There is nothing wrong with the armed forces that an injection of sustained funding cannot cure. While some sectors of the public services have been protected over the last seven years – if in monetary terms rather than real terms – the Defence budget has not been deemed important enough to warrant the same treatment. This is fundamentally unfair because that budget has been the subject of sustained cuts for more than twenty-one years. Politicians like to term this as the peace dividend. With the fall of the Berlin Wall and the collapse of Communism, together with the breakup of the USSR, we were told that ‘peace had broken out’ and the money could be better spent. Come 2010, and the start of public spending cuts, no account was taken of the previous cuts to the Defence budget. The Treasury would counter that the MoD capital spending plans were too ambitious and had not been properly costed and budgeted for, resulting in the fabled black-hole that was swallowing taxes intended for the forces basic current spending. Someday, someone with inside knowledge will write a book revealing the real facts.
Rather than a period of peace the UK has been involved in a series of conflicts that seem never-ending. This has taken us back east of Suez and the establishment of a permanent navy base in the Gulf at Bahrain. In anticipation of the two new aircraft-carriers entering service, some top-brass have speculated on a return to involvement in the Far East and a reminder that the Royal Navy still has berthing rights in Singapore. Events in Korea and the South China Sea might oblige the UK to aid its Commonwealth partners. Strategic and security links with ANZ and the USA would make it very difficult to ignore requests for direct military involvement. We are ill prepared to respond positively.
The Defence Secretary states that the RN is being grown, while ignoring the shrinking that has and is taking place. The net result is frightening. There are not enough sailors to man all the ships that we still have. Ships are laid-up for long periods, with guns and other essential equipment being shared and transferred. Our deployable warships are tiny in number. The training and promotion opportunities are limited. Over the last ten years we have advocated for this to be remedied, with a ship-building programme. Two years ago we prepared a shopping-list, which we are now reviewing. Under the present plans and programmes it will be 2035 before the RN can achieve the status quo. At that rate it will be 2050 before the Fleet can deliver on the aspirations of politicians in any meaningful way.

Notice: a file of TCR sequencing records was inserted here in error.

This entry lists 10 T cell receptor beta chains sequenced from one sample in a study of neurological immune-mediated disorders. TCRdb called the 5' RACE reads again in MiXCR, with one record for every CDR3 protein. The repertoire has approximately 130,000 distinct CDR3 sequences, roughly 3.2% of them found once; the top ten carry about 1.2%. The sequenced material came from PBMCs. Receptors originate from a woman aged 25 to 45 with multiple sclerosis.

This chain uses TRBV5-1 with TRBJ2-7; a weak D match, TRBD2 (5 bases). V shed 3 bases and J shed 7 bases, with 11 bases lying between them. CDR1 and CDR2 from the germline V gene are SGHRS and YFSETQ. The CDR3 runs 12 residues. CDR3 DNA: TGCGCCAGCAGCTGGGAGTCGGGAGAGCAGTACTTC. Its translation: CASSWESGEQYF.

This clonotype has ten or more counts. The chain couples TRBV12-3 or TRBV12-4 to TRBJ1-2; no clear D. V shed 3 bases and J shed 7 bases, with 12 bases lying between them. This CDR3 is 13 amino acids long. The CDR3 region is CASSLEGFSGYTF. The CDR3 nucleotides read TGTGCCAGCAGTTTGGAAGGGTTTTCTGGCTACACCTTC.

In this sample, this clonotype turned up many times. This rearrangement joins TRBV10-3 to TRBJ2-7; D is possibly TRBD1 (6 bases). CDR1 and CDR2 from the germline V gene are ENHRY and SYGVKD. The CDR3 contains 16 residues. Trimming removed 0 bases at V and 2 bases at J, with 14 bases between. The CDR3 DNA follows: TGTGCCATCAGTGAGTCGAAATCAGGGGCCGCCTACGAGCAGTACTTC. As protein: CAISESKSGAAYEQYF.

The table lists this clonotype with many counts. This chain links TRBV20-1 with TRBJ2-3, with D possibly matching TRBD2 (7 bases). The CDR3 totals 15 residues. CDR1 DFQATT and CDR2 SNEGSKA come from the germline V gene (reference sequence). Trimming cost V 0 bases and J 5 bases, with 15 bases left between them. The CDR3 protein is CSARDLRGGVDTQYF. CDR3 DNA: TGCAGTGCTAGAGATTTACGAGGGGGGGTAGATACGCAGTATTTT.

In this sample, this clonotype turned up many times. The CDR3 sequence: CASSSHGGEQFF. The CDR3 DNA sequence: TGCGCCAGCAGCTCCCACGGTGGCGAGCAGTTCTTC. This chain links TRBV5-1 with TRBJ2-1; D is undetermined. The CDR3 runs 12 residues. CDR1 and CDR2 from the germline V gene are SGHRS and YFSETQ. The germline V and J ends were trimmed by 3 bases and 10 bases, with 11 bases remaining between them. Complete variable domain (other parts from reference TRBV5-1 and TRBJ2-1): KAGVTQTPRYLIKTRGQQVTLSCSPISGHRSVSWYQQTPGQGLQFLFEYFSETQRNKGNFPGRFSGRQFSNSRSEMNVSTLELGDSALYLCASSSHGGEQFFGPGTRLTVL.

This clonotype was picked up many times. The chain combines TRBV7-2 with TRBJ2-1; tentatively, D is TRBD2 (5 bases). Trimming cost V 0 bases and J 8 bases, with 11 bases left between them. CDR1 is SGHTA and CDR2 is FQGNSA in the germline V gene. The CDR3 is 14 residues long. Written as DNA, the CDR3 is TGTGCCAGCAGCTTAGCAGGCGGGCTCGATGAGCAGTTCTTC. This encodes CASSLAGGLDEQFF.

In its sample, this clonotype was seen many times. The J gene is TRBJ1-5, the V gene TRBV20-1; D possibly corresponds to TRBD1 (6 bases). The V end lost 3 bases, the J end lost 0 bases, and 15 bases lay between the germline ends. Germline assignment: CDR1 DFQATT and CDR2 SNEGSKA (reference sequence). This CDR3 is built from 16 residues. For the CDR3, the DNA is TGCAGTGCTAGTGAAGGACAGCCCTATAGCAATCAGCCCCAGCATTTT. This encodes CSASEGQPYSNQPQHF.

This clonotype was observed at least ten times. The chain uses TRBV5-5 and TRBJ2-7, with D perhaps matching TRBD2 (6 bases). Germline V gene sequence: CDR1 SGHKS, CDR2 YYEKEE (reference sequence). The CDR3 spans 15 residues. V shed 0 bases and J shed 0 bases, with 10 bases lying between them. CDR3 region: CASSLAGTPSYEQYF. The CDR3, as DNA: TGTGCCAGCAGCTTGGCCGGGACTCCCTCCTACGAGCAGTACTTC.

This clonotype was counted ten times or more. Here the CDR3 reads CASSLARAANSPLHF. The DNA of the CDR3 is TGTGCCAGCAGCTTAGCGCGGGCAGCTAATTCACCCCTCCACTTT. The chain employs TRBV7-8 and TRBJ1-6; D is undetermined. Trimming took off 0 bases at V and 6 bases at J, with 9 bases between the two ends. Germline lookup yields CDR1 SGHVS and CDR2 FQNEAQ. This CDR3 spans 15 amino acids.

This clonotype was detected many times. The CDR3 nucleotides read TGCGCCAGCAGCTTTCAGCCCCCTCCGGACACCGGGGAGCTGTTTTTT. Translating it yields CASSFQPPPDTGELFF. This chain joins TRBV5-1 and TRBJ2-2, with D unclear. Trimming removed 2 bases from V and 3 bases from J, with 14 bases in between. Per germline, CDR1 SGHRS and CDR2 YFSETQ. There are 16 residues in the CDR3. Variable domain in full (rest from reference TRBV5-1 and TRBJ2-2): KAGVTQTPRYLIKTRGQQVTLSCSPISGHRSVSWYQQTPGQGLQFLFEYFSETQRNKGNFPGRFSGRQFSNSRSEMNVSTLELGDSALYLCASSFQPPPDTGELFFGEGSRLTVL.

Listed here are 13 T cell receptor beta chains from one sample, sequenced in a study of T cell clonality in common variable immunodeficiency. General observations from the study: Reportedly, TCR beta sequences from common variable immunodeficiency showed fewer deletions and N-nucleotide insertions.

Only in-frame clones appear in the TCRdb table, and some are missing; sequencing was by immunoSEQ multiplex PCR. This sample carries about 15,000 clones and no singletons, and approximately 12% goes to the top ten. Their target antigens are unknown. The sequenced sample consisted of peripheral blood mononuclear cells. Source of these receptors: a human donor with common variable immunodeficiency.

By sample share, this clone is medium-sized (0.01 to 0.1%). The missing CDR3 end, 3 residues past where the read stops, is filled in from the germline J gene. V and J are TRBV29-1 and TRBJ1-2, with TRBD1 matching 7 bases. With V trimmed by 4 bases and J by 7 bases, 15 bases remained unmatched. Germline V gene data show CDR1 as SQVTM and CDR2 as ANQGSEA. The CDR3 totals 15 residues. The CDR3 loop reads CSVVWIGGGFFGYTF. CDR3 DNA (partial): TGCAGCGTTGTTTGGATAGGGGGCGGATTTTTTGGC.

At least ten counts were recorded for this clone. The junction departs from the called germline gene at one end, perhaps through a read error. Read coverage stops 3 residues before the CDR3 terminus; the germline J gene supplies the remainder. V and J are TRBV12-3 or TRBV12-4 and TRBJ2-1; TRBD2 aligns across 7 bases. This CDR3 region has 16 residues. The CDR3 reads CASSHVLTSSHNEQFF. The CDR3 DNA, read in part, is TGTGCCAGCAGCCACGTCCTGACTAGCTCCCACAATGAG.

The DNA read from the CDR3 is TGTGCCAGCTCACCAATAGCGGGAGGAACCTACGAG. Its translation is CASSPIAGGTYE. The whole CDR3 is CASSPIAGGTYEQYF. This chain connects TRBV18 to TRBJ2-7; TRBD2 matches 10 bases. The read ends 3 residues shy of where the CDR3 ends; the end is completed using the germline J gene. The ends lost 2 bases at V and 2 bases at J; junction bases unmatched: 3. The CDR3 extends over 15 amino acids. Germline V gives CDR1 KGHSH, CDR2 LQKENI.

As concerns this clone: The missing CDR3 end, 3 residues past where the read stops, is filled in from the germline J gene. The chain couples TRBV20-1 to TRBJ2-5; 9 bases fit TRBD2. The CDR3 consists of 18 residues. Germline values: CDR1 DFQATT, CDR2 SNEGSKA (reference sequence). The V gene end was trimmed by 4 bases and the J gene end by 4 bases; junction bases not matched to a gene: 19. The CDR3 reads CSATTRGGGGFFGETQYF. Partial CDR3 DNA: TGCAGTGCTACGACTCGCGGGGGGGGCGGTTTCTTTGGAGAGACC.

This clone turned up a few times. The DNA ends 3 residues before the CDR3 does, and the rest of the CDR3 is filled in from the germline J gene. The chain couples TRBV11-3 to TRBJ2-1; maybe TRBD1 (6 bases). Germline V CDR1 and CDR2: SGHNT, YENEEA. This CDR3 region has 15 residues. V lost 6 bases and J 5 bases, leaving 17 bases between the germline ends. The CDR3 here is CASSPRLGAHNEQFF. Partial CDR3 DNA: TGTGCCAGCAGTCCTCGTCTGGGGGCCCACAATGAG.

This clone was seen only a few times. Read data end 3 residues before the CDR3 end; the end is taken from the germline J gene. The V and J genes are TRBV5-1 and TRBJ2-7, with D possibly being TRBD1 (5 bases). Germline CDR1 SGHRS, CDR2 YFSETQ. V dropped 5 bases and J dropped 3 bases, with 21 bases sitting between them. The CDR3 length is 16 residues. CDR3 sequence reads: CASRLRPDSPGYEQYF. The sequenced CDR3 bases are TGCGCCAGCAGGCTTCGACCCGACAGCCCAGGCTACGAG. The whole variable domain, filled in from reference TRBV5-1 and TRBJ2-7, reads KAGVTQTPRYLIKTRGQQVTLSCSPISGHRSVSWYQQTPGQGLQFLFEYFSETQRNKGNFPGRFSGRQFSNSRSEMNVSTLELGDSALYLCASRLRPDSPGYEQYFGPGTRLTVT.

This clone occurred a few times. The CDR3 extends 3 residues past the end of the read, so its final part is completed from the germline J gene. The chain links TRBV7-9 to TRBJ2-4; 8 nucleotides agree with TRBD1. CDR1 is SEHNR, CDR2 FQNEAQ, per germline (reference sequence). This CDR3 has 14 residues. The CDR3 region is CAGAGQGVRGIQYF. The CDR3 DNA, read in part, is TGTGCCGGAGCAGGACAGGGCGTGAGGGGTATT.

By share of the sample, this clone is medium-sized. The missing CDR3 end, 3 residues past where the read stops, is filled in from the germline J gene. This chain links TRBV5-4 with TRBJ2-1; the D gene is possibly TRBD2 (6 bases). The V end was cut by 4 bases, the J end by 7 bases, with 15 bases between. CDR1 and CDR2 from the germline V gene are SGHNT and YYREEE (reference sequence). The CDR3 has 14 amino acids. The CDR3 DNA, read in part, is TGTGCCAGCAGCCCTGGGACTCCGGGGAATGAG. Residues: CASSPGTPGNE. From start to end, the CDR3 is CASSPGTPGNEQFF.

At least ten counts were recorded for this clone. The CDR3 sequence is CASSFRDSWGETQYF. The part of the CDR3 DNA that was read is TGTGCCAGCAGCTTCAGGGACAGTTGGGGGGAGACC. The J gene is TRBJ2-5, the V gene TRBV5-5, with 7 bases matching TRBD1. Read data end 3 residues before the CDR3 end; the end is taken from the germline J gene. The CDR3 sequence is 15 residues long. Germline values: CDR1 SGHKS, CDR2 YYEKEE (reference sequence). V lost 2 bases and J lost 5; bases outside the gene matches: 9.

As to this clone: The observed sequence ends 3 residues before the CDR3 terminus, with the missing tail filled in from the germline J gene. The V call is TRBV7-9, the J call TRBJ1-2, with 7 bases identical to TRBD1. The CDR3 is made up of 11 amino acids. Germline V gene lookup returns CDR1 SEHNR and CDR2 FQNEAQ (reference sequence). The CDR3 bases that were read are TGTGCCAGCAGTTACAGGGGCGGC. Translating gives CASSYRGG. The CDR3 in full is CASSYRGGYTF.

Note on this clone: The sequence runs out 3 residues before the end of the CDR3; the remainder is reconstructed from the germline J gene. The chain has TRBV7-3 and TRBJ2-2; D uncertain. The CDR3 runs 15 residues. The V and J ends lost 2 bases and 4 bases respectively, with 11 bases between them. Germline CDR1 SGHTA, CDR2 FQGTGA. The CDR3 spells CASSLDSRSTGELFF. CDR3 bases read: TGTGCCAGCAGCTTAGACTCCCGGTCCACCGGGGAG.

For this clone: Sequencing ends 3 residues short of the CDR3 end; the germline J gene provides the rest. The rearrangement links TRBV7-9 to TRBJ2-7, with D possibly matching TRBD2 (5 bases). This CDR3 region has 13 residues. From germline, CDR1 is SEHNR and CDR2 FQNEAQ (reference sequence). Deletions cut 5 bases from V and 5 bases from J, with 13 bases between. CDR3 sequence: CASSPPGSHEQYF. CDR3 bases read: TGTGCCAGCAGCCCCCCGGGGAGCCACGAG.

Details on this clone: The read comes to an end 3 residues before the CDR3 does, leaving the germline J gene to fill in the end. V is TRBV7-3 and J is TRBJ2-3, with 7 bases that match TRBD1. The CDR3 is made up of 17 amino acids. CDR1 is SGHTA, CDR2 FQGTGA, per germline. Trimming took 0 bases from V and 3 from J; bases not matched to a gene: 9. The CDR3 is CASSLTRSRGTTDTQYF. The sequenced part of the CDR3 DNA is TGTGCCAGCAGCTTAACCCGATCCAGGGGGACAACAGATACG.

Save the Royal Navy – is a website that deals in depth with these issues. It has a wealth of informed opinion that recommends itself for your attention. Its aims and values are consistent with our party programme. Last year it posted two articles setting out some immediate actions. Its latest post calls for an honest debate about the future of the RN.
These links will direct you to the relevant information. After that you can explore their website at length and at your own pace.